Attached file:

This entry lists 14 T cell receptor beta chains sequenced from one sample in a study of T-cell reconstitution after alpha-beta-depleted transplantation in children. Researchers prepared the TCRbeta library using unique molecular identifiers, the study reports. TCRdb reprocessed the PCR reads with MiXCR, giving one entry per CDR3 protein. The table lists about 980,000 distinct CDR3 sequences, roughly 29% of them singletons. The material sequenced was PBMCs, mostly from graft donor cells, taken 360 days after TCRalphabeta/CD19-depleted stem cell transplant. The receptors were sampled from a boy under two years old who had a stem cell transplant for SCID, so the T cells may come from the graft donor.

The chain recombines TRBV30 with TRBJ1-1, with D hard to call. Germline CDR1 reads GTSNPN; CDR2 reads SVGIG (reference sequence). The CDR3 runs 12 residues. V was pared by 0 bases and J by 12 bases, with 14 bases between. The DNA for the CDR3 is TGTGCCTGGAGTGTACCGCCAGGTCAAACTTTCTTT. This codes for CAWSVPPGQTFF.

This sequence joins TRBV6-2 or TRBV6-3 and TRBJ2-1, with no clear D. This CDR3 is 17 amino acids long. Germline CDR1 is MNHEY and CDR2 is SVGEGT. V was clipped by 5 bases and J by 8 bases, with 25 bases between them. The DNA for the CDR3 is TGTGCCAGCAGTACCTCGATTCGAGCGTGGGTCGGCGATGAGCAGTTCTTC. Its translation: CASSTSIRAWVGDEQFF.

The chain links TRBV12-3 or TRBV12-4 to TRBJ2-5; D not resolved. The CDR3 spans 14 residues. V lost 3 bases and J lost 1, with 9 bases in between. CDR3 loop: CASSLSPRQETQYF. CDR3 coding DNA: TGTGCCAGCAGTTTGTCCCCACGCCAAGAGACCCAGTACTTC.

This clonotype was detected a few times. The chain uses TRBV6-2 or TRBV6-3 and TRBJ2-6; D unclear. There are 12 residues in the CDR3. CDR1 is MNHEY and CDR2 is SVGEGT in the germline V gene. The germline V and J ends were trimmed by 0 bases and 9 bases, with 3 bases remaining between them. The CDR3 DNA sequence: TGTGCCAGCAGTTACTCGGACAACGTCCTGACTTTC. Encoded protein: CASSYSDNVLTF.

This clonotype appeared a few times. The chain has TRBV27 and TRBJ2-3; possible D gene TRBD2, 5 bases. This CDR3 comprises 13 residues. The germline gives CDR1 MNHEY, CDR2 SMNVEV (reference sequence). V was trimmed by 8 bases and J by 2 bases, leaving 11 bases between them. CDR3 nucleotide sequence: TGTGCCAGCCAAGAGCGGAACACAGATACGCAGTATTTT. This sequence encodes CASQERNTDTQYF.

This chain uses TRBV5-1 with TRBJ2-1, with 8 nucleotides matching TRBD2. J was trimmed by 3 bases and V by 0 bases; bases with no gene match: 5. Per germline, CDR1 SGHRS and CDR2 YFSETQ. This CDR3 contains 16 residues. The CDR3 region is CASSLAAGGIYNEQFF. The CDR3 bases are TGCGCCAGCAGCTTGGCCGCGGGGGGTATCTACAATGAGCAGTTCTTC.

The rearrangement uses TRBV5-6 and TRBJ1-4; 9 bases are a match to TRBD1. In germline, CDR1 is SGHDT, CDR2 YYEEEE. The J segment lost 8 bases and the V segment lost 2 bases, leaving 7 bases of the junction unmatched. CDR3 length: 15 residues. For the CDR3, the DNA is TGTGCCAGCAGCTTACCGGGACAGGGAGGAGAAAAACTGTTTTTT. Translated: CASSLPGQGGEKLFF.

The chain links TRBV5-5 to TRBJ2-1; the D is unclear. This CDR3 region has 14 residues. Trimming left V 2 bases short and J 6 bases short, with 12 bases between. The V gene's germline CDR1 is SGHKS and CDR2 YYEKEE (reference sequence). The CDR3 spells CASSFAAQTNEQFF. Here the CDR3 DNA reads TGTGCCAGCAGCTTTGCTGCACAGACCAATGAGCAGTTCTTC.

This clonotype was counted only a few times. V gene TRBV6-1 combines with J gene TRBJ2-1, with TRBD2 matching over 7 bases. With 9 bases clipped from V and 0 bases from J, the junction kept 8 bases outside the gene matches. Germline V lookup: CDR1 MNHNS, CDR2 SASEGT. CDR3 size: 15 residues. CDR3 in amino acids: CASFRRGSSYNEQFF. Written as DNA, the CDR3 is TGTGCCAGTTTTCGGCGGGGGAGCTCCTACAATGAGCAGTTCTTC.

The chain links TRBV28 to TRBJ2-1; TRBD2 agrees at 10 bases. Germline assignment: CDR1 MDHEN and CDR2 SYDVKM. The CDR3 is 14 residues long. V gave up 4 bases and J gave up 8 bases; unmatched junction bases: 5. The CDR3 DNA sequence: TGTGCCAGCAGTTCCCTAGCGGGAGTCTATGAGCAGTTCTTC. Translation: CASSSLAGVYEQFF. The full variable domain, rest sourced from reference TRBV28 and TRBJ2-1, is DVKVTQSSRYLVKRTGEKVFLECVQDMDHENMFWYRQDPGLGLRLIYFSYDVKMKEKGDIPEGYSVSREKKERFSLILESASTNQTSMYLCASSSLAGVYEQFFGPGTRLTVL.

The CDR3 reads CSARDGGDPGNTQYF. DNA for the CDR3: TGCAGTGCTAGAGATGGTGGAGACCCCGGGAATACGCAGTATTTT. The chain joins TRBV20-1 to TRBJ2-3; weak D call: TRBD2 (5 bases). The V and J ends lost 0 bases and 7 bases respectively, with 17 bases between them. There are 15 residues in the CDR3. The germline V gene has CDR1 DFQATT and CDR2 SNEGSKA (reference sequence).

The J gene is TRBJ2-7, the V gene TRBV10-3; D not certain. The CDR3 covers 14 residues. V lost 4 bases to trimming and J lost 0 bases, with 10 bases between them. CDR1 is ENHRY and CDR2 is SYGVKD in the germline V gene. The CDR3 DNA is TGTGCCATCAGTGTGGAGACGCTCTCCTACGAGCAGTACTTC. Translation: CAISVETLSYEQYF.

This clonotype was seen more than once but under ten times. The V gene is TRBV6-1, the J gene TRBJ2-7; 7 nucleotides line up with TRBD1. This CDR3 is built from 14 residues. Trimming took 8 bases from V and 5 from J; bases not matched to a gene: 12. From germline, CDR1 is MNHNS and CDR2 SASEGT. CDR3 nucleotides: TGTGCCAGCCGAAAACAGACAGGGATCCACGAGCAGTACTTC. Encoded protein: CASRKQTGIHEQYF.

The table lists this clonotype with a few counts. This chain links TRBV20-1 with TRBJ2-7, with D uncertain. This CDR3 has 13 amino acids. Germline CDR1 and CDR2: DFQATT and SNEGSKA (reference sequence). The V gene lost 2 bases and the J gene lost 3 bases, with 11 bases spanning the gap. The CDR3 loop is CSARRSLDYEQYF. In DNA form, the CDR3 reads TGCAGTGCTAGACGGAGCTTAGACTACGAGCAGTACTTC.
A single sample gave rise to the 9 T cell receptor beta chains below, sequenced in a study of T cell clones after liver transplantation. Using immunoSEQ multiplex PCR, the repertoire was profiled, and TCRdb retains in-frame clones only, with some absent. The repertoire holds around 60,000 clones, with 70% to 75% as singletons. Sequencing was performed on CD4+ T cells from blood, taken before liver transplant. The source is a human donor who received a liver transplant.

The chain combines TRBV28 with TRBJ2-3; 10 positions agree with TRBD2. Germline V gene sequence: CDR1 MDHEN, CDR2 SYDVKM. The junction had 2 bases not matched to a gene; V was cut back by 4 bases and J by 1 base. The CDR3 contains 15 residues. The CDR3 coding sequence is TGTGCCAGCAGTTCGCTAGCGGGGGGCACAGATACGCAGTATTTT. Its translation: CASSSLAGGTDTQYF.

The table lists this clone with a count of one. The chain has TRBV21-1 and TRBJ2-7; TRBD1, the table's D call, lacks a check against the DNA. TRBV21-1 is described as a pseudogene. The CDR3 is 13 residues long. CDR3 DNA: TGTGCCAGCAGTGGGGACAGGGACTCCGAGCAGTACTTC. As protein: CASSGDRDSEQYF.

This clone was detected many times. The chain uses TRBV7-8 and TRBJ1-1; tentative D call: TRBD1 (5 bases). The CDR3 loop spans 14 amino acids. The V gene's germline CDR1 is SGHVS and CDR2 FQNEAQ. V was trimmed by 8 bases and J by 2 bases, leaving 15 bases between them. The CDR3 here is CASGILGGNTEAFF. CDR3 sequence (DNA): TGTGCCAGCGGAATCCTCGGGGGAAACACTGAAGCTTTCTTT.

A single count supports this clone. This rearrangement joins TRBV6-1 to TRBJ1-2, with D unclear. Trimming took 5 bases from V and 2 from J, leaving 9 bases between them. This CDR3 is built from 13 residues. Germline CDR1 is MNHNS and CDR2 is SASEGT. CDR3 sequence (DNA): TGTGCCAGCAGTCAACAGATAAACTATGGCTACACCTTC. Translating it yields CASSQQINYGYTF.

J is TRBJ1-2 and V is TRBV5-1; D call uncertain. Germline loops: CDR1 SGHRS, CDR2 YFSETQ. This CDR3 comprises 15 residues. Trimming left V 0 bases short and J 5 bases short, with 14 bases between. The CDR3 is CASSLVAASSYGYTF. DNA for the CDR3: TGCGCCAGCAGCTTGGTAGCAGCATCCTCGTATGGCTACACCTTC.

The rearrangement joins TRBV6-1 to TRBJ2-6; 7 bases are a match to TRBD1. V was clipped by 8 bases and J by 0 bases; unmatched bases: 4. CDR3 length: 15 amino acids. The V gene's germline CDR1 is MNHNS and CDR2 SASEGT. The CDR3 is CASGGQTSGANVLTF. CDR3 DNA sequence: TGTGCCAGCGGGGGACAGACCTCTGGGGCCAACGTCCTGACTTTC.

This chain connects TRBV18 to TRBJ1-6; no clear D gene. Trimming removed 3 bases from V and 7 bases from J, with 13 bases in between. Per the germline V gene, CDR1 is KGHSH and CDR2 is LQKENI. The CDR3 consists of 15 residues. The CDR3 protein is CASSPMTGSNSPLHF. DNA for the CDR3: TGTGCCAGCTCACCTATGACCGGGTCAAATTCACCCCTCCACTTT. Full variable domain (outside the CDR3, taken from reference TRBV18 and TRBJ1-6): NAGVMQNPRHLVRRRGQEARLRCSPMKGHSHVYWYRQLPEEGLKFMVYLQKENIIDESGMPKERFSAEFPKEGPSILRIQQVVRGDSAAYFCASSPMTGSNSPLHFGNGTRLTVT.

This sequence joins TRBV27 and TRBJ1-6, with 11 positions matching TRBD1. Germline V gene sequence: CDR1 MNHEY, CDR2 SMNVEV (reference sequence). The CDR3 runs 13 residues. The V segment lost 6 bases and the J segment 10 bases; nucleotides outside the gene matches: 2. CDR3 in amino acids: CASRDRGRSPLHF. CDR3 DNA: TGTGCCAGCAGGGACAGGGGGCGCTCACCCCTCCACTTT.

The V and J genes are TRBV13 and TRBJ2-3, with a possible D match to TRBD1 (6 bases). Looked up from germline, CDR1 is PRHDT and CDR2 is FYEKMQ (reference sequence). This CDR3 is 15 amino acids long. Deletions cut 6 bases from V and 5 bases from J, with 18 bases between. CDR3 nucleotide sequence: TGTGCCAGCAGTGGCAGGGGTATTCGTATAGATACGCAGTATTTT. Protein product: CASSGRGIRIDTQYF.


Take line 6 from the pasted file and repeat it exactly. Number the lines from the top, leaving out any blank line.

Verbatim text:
This clonotype appeared a few times. The chain has TRBV27 and TRBJ2-3; possible D gene TRBD2, 5 bases. This CDR3 comprises 13 residues. The germline gives CDR1 MNHEY, CDR2 SMNVEV (reference sequence). V was trimmed by 8 bases and J by 2 bases, leaving 11 bases between them. CDR3 nucleotide sequence: TGTGCCAGCCAAGAGCGGAACACAGATACGCAGTATTTT. This sequence encodes CASQERNTDTQYF.